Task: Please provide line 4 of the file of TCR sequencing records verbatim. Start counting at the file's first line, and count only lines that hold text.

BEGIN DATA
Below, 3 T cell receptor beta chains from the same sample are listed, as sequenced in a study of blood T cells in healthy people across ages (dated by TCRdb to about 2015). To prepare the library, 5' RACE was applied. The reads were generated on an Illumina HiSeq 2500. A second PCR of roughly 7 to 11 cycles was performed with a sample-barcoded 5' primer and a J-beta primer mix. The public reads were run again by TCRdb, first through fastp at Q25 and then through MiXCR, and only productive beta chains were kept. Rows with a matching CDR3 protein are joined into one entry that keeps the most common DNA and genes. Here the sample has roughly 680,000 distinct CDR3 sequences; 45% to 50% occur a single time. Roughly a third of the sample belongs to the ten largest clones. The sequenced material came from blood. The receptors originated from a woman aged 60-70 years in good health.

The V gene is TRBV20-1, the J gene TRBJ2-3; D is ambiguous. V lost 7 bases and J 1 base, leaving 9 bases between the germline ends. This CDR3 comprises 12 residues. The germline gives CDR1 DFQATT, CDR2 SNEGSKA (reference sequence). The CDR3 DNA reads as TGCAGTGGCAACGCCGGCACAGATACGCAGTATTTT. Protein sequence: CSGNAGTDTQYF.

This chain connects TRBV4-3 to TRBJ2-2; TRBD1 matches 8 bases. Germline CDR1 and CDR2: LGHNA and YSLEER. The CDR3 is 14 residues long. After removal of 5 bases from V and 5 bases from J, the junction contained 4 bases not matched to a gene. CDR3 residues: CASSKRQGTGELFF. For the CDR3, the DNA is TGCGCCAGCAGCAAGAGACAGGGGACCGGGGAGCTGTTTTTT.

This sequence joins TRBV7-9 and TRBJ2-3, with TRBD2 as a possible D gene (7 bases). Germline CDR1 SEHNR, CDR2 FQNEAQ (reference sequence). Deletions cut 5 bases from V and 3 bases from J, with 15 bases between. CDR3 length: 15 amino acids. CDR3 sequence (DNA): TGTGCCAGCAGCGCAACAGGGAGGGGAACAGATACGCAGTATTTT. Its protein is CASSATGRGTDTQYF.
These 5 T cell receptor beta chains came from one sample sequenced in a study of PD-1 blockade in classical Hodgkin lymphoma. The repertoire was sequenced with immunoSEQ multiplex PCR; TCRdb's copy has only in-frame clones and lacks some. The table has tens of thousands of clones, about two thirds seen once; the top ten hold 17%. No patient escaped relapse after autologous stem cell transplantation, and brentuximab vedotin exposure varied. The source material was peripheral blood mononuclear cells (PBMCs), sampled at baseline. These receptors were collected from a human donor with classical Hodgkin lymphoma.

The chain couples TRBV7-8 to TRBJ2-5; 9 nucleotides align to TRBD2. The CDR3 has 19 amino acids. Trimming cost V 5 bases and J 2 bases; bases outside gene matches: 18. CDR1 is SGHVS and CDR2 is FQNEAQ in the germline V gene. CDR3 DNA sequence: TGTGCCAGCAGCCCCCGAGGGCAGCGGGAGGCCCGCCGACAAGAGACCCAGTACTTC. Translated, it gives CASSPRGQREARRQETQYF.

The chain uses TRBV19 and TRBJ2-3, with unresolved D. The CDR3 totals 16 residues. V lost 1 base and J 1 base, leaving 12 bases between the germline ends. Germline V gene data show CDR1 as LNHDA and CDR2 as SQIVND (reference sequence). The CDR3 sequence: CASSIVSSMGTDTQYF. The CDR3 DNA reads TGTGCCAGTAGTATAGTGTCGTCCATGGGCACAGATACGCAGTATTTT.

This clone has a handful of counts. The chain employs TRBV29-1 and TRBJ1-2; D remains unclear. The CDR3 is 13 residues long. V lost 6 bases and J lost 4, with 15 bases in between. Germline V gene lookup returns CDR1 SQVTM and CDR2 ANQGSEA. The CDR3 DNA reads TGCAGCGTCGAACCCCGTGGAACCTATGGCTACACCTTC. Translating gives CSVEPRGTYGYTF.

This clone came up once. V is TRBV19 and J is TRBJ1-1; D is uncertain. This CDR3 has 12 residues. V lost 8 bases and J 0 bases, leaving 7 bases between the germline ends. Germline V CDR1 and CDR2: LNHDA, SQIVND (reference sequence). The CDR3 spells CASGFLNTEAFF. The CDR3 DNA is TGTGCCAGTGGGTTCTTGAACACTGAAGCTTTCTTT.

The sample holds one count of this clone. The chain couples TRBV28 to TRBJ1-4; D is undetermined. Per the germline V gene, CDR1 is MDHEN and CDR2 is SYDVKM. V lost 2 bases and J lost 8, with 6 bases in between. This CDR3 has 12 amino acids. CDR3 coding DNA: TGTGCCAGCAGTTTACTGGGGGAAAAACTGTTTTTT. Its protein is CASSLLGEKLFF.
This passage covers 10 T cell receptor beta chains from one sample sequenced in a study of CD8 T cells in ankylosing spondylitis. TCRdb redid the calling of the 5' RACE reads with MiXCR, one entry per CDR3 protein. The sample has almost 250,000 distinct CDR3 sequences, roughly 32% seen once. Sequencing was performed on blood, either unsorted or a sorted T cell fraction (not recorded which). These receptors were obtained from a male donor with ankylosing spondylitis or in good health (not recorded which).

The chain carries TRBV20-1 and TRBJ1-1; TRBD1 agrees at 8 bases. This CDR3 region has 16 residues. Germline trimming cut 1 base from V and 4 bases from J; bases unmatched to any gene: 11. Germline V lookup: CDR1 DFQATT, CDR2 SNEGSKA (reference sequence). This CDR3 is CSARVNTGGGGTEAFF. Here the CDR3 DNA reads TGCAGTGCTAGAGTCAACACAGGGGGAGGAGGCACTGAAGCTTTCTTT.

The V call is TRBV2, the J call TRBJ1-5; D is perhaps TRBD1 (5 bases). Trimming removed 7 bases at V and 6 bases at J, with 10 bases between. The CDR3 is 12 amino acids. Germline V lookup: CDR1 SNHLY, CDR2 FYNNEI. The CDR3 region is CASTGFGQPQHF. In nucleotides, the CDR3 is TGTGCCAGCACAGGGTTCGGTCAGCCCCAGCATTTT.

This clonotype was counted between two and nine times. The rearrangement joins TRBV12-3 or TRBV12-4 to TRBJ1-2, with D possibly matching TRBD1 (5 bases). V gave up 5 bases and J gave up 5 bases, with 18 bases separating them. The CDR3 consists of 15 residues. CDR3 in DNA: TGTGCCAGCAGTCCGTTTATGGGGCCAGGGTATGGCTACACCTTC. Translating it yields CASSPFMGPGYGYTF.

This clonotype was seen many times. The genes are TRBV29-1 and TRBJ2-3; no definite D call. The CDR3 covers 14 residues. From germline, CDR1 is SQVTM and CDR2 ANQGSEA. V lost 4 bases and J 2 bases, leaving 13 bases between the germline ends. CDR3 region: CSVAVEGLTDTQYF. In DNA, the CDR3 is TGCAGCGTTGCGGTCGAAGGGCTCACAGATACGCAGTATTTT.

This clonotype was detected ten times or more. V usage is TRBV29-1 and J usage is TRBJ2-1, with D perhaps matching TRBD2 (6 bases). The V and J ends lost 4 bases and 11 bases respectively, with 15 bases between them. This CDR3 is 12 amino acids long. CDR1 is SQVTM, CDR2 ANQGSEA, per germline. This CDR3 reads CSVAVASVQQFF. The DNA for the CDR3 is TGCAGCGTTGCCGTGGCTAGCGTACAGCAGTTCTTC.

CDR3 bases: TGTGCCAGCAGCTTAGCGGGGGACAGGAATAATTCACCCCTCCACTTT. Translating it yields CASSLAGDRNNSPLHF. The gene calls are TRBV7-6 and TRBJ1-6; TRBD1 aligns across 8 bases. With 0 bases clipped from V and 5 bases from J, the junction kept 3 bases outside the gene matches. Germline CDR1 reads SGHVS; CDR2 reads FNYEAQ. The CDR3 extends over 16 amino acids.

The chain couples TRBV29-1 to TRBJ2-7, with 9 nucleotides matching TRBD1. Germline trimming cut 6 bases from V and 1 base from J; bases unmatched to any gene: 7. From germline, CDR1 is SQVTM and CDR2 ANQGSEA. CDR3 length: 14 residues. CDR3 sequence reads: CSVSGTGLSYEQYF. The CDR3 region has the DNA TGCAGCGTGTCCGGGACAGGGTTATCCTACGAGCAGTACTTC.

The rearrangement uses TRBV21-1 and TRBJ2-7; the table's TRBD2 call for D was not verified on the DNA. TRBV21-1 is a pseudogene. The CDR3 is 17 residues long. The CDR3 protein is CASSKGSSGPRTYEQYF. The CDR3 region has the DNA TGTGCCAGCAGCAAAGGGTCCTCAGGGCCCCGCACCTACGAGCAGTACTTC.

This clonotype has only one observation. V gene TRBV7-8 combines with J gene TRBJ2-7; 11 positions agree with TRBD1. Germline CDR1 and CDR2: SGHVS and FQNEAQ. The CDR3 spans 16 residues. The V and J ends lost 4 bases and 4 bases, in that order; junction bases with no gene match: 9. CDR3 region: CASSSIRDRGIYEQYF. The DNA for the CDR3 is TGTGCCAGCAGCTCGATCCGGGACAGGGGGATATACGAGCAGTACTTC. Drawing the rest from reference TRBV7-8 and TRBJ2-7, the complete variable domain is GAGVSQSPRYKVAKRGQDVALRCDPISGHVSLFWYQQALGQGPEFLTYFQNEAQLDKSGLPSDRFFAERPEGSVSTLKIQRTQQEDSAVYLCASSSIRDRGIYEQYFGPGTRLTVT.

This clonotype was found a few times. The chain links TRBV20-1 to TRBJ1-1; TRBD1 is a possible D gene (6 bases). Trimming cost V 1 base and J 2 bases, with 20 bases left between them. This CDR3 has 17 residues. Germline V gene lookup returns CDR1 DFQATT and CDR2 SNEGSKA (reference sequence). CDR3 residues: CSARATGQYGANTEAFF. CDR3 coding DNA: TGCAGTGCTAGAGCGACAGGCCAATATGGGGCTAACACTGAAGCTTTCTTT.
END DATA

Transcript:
This sequence joins TRBV7-9 and TRBJ2-3, with TRBD2 as a possible D gene (7 bases). Germline CDR1 SEHNR, CDR2 FQNEAQ (reference sequence). Deletions cut 5 bases from V and 3 bases from J, with 15 bases between. CDR3 length: 15 amino acids. CDR3 sequence (DNA): TGTGCCAGCAGCGCAACAGGGAGGGGAACAGATACGCAGTATTTT. Its protein is CASSATGRGTDTQYF.